No one seems too worried about old BER anymore. People are settling into a comfortable, non-committal attitude about it. Thirty-five million euros a month operating costs for a non-operational airport? Peanuts! Just imagine how much a functioning airport is going to cost! There’s now talk of total costs passing the €5 billion mark.
On Thursday, airport boss, 71-year-old alpha male of Deutsche Bahn fame, Hartmut Mehdorn, announced that four percent of the building work needed for the airport to open has been completed. This is the guy that promised us a “sprint” when he took the helm earlier this week. At least Hartmut – whose name translates as something like “hard courage” – means well!
Joe Kaeser, the CEO of Siemens, one of German’s most reputed industrial concerns that happens to be in charge of fixing BER’s non-operational fire protection system, is chillaxer-in-chief. Last week, Joe called the stressful plan to open the place up ASAP (“around 2016”) just “too ambitious” and said: “It’s totally fine, if it opens in five or 10 years!” I suppose that’s understandable, since Siemens is faced with the daunting task of laying 90 kilometres of new fireproof cables. They need years, possibly a decade for the job. Fair enough, it wasn’t their fault that nobody thought that the fire protection system should come with fireproof cables.
And if these announcements weren’t encouraging enough, the latest news is that mayor Klaus Wowereit has been reappointed chairman of the BER supervisory board – even though he already held that post from 2008 till early 2013, i.e. “supervised” most of the mess BER’s in.
There’s more: 11,000 houses need to be soundproofed against noise pollution before the new south runway can open. Oh, and the old north runway (used by Schönefeld) needs to be renovated. Both of these mammoth tasks must be completed before any talk of opening.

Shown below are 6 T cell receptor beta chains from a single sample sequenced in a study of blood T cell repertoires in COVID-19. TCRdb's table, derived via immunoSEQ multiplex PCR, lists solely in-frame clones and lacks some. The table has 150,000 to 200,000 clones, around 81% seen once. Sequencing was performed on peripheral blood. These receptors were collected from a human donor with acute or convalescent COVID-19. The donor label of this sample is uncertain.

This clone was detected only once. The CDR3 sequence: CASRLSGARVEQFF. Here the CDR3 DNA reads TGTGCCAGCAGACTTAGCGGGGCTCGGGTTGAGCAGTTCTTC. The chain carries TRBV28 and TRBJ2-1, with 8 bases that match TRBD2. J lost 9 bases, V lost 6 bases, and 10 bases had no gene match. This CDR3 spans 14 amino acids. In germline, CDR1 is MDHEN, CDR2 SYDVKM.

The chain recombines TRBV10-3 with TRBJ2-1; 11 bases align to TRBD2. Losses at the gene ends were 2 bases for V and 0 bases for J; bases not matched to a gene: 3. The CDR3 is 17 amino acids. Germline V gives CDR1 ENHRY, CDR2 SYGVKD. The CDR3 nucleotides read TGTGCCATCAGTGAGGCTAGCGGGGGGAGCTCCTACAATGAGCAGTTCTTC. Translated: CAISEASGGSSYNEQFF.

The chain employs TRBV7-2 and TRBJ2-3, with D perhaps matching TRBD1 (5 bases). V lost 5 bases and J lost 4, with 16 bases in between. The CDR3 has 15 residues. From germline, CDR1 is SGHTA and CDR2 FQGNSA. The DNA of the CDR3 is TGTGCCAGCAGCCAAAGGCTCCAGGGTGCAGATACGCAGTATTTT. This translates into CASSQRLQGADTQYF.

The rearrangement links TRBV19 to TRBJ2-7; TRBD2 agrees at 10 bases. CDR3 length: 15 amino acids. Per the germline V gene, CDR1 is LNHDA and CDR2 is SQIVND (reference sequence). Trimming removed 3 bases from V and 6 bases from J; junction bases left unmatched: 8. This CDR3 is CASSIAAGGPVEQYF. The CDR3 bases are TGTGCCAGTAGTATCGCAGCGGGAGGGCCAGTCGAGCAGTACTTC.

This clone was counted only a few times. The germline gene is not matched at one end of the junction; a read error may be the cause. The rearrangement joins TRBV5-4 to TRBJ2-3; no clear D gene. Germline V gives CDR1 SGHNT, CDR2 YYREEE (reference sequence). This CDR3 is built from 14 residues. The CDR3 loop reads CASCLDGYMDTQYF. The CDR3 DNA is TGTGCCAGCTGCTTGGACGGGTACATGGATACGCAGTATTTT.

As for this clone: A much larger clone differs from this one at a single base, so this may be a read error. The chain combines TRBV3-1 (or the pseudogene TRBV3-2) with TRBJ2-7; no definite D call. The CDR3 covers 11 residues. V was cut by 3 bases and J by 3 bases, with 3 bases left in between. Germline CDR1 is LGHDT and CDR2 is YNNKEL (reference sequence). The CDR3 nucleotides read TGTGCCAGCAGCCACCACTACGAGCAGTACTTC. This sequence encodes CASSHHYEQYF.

Despite the constant growth in air travel in and out of Berlin, Tegel and Schönefeld are doing pretty much just fine. These old veterans of aviation are processing almost as many passengers as BER was supposed to do when it was supposed to open. By the time BER does open up, it will be too small. So I say: just keep expanding Schönefeld in an ad hoc, haphazard way. Throw up another temporary building whenever things get tight.
And do something else with stillborn “BER”. Events, for example! The Panorama fashion fair is already camped out there during Fashion Week, sparking the ire of Bread & Butter boss Karl-Heinz Müller, who’s miffed because he came up with the idea of a fashion fair in an airport.
My suggestion: rename the place “BERlin” and hand it over to the movers and shakers of the Berlin underground and off culture – a conglomerate of the people behind Berghain, KaterHolzig, Watergate, Yaam, Hebbel Theater, Ballhaus Naunynstraße, Sophiensaele, SO36, Transmediale, Wilde Renate (okay, not Festsaal Kreuzberg – they need to learn a thing or two about fire safety), etc. – and they would come up with something in that massive, unused space that would knock the socks off of anyone who stepped foot inside: theatre, art, music, clubbing, food trucks, street markets, roller derby, movies, spas, hotels, you name it: an indoor Berlin fantasyland complete with lots of banged together wooden shacks that could be rented on Air BnB, the best dealers, an endless supply of Club Mate and the finest resident DJs. Easyjet tourists could be bussed directly from nearby Schönefeld – with any luck many of them would never even make it into the city!
We’ve got to think outside the box! As comic Horst Evers pointed out, BER could just open… as a museum. A museum for air travel. Which is on the way out anyway. We all know that planes are smelly, noisy, dirty unnecessary things. So why do we absolutely need them at the airport? All those ridiculous noise pollution lawsuits would vanish in an instant.
Berlin, take a chance. Make some headlines. Be. BERlin.